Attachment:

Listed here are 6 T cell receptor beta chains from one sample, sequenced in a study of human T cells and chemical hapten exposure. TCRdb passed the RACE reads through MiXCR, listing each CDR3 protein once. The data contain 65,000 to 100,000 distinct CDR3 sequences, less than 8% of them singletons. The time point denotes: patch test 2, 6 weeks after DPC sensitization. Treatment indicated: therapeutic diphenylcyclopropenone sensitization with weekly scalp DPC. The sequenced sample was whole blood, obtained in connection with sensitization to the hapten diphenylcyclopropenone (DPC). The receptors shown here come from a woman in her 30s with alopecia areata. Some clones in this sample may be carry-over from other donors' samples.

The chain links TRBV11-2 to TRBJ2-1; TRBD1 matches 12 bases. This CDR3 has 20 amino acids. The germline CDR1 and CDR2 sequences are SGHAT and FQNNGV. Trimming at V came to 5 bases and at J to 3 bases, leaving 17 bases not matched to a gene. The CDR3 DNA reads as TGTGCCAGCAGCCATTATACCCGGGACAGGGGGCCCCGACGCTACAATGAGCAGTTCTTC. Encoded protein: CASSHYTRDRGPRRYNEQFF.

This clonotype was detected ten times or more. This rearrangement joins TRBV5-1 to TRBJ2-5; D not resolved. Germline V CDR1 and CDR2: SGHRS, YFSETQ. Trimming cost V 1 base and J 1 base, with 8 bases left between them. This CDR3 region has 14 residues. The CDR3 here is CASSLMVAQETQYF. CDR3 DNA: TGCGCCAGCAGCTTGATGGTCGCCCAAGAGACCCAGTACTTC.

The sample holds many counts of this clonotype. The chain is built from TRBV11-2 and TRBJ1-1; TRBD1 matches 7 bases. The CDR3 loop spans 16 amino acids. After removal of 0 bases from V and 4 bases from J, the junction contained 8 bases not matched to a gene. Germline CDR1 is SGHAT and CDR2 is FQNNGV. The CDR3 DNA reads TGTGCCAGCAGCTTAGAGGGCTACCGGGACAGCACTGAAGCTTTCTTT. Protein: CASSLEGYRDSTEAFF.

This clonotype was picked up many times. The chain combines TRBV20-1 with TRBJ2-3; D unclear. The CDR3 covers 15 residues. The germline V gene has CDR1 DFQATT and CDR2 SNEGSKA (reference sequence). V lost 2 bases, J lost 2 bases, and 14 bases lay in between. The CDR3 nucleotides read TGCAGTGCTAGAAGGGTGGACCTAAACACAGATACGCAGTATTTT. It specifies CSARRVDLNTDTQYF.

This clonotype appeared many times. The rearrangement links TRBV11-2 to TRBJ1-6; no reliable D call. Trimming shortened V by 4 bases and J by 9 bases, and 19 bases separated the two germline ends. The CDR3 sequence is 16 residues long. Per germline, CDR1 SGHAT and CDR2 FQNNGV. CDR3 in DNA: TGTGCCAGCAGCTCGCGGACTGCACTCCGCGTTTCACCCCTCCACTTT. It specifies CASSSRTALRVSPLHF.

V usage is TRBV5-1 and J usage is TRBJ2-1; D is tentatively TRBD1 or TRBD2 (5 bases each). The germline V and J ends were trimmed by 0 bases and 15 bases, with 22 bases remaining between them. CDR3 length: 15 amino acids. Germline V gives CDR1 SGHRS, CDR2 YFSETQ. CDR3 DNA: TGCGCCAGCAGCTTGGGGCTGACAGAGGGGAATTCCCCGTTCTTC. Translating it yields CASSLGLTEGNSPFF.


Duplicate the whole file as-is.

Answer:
Listed here are 6 T cell receptor beta chains from one sample, sequenced in a study of human T cells and chemical hapten exposure. TCRdb passed the RACE reads through MiXCR, listing each CDR3 protein once. The data contain 65,000 to 100,000 distinct CDR3 sequences, less than 8% of them singletons. The time point denotes: patch test 2, 6 weeks after DPC sensitization. Treatment indicated: therapeutic diphenylcyclopropenone sensitization with weekly scalp DPC. The sequenced sample was whole blood, obtained in connection with sensitization to the hapten diphenylcyclopropenone (DPC). The receptors shown here come from a woman in her 30s with alopecia areata. Some clones in this sample may be carry-over from other donors' samples.

The chain links TRBV11-2 to TRBJ2-1; TRBD1 matches 12 bases. This CDR3 has 20 amino acids. The germline CDR1 and CDR2 sequences are SGHAT and FQNNGV. Trimming at V came to 5 bases and at J to 3 bases, leaving 17 bases not matched to a gene. The CDR3 DNA reads as TGTGCCAGCAGCCATTATACCCGGGACAGGGGGCCCCGACGCTACAATGAGCAGTTCTTC. Encoded protein: CASSHYTRDRGPRRYNEQFF.

This clonotype was detected ten times or more. This rearrangement joins TRBV5-1 to TRBJ2-5; D not resolved. Germline V CDR1 and CDR2: SGHRS, YFSETQ. Trimming cost V 1 base and J 1 base, with 8 bases left between them. This CDR3 region has 14 residues. The CDR3 here is CASSLMVAQETQYF. CDR3 DNA: TGCGCCAGCAGCTTGATGGTCGCCCAAGAGACCCAGTACTTC.

The sample holds many counts of this clonotype. The chain is built from TRBV11-2 and TRBJ1-1; TRBD1 matches 7 bases. The CDR3 loop spans 16 amino acids. After removal of 0 bases from V and 4 bases from J, the junction contained 8 bases not matched to a gene. Germline CDR1 is SGHAT and CDR2 is FQNNGV. The CDR3 DNA reads TGTGCCAGCAGCTTAGAGGGCTACCGGGACAGCACTGAAGCTTTCTTT. Protein: CASSLEGYRDSTEAFF.

This clonotype was picked up many times. The chain combines TRBV20-1 with TRBJ2-3; D unclear. The CDR3 covers 15 residues. The germline V gene has CDR1 DFQATT and CDR2 SNEGSKA (reference sequence). V lost 2 bases, J lost 2 bases, and 14 bases lay in between. The CDR3 nucleotides read TGCAGTGCTAGAAGGGTGGACCTAAACACAGATACGCAGTATTTT. It specifies CSARRVDLNTDTQYF.

This clonotype appeared many times. The rearrangement links TRBV11-2 to TRBJ1-6; no reliable D call. Trimming shortened V by 4 bases and J by 9 bases, and 19 bases separated the two germline ends. The CDR3 sequence is 16 residues long. Per germline, CDR1 SGHAT and CDR2 FQNNGV. CDR3 in DNA: TGTGCCAGCAGCTCGCGGACTGCACTCCGCGTTTCACCCCTCCACTTT. It specifies CASSSRTALRVSPLHF.

V usage is TRBV5-1 and J usage is TRBJ2-1; D is tentatively TRBD1 or TRBD2 (5 bases each). The germline V and J ends were trimmed by 0 bases and 15 bases, with 22 bases remaining between them. CDR3 length: 15 amino acids. Germline V gives CDR1 SGHRS, CDR2 YFSETQ. CDR3 DNA: TGCGCCAGCAGCTTGGGGCTGACAGAGGGGAATTCCCCGTTCTTC. Translating it yields CASSLGLTEGNSPFF.